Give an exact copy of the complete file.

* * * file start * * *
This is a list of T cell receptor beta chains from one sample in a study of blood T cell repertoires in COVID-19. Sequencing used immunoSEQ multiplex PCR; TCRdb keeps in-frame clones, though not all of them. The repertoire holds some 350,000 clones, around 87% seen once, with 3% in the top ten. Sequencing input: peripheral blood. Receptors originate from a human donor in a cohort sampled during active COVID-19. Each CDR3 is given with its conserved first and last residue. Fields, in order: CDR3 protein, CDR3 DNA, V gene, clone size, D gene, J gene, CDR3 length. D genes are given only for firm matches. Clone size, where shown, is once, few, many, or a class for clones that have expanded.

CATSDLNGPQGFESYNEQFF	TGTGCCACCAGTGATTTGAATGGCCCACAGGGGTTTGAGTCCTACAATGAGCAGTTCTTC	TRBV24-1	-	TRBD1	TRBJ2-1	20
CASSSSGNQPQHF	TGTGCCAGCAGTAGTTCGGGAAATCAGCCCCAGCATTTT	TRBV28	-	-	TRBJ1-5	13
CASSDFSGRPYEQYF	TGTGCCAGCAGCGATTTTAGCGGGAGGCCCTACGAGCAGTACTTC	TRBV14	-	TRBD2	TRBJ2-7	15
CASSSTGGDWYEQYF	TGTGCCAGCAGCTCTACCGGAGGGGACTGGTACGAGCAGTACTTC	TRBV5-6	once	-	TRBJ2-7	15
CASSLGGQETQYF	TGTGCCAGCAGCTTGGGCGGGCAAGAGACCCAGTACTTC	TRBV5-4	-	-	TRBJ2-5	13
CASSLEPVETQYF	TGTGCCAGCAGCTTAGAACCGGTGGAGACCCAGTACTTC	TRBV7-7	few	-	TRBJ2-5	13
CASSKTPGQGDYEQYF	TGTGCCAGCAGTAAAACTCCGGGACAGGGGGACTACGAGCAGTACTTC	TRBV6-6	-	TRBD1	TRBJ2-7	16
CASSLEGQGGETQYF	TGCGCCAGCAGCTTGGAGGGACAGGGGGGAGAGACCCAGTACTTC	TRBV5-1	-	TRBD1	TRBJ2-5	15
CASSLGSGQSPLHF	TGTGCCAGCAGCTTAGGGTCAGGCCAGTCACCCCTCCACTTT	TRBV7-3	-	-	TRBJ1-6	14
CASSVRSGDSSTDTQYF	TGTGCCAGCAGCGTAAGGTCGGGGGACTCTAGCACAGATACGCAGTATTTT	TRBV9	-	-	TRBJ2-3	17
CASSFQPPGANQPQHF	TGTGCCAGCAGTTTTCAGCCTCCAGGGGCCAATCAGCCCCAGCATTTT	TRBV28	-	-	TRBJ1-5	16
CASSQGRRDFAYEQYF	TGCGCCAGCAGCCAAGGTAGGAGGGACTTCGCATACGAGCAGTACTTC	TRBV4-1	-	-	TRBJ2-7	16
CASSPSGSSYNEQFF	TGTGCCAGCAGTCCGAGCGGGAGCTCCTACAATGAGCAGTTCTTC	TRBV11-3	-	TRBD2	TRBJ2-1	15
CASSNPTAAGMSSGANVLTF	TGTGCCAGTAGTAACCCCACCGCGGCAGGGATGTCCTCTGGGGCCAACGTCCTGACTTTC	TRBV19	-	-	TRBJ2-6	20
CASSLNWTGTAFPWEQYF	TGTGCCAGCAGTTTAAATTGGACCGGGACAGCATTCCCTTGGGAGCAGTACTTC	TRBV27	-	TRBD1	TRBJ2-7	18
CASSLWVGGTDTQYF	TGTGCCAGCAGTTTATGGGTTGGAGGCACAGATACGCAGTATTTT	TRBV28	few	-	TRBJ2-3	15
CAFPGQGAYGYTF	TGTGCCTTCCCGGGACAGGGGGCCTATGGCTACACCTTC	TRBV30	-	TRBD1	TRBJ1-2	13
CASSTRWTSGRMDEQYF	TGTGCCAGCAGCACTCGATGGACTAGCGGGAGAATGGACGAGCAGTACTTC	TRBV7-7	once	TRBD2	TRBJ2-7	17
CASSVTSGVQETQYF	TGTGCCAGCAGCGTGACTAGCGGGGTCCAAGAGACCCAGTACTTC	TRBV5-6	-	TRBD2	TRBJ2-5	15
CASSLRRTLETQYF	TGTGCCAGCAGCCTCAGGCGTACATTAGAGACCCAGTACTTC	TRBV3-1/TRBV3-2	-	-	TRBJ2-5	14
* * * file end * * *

This is a list of T cell receptor beta chains from one sample in a study of blood T cell repertoires in COVID-19. Sequencing used immunoSEQ multiplex PCR; TCRdb keeps in-frame clones, though not all of them. The repertoire holds some 350,000 clones, around 87% seen once, with 3% in the top ten. Sequencing input: peripheral blood. Receptors originate from a human donor in a cohort sampled during active COVID-19. Each CDR3 is given with its conserved first and last residue. Fields, in order: CDR3 protein, CDR3 DNA, V gene, clone size, D gene, J gene, CDR3 length. D genes are given only for firm matches. Clone size, where shown, is once, few, many, or a class for clones that have expanded.

CATSDLNGPQGFESYNEQFF	TGTGCCACCAGTGATTTGAATGGCCCACAGGGGTTTGAGTCCTACAATGAGCAGTTCTTC	TRBV24-1	-	TRBD1	TRBJ2-1	20
CASSSSGNQPQHF	TGTGCCAGCAGTAGTTCGGGAAATCAGCCCCAGCATTTT	TRBV28	-	-	TRBJ1-5	13
CASSDFSGRPYEQYF	TGTGCCAGCAGCGATTTTAGCGGGAGGCCCTACGAGCAGTACTTC	TRBV14	-	TRBD2	TRBJ2-7	15
CASSSTGGDWYEQYF	TGTGCCAGCAGCTCTACCGGAGGGGACTGGTACGAGCAGTACTTC	TRBV5-6	once	-	TRBJ2-7	15
CASSLGGQETQYF	TGTGCCAGCAGCTTGGGCGGGCAAGAGACCCAGTACTTC	TRBV5-4	-	-	TRBJ2-5	13
CASSLEPVETQYF	TGTGCCAGCAGCTTAGAACCGGTGGAGACCCAGTACTTC	TRBV7-7	few	-	TRBJ2-5	13
CASSKTPGQGDYEQYF	TGTGCCAGCAGTAAAACTCCGGGACAGGGGGACTACGAGCAGTACTTC	TRBV6-6	-	TRBD1	TRBJ2-7	16
CASSLEGQGGETQYF	TGCGCCAGCAGCTTGGAGGGACAGGGGGGAGAGACCCAGTACTTC	TRBV5-1	-	TRBD1	TRBJ2-5	15
CASSLGSGQSPLHF	TGTGCCAGCAGCTTAGGGTCAGGCCAGTCACCCCTCCACTTT	TRBV7-3	-	-	TRBJ1-6	14
CASSVRSGDSSTDTQYF	TGTGCCAGCAGCGTAAGGTCGGGGGACTCTAGCACAGATACGCAGTATTTT	TRBV9	-	-	TRBJ2-3	17
CASSFQPPGANQPQHF	TGTGCCAGCAGTTTTCAGCCTCCAGGGGCCAATCAGCCCCAGCATTTT	TRBV28	-	-	TRBJ1-5	16
CASSQGRRDFAYEQYF	TGCGCCAGCAGCCAAGGTAGGAGGGACTTCGCATACGAGCAGTACTTC	TRBV4-1	-	-	TRBJ2-7	16
CASSPSGSSYNEQFF	TGTGCCAGCAGTCCGAGCGGGAGCTCCTACAATGAGCAGTTCTTC	TRBV11-3	-	TRBD2	TRBJ2-1	15
CASSNPTAAGMSSGANVLTF	TGTGCCAGTAGTAACCCCACCGCGGCAGGGATGTCCTCTGGGGCCAACGTCCTGACTTTC	TRBV19	-	-	TRBJ2-6	20
CASSLNWTGTAFPWEQYF	TGTGCCAGCAGTTTAAATTGGACCGGGACAGCATTCCCTTGGGAGCAGTACTTC	TRBV27	-	TRBD1	TRBJ2-7	18
CASSLWVGGTDTQYF	TGTGCCAGCAGTTTATGGGTTGGAGGCACAGATACGCAGTATTTT	TRBV28	few	-	TRBJ2-3	15
CAFPGQGAYGYTF	TGTGCCTTCCCGGGACAGGGGGCCTATGGCTACACCTTC	TRBV30	-	TRBD1	TRBJ1-2	13
CASSTRWTSGRMDEQYF	TGTGCCAGCAGCACTCGATGGACTAGCGGGAGAATGGACGAGCAGTACTTC	TRBV7-7	once	TRBD2	TRBJ2-7	17
CASSVTSGVQETQYF	TGTGCCAGCAGCGTGACTAGCGGGGTCCAAGAGACCCAGTACTTC	TRBV5-6	-	TRBD2	TRBJ2-5	15
CASSLRRTLETQYF	TGTGCCAGCAGCCTCAGGCGTACATTAGAGACCCAGTACTTC	TRBV3-1/TRBV3-2	-	-	TRBJ2-5	14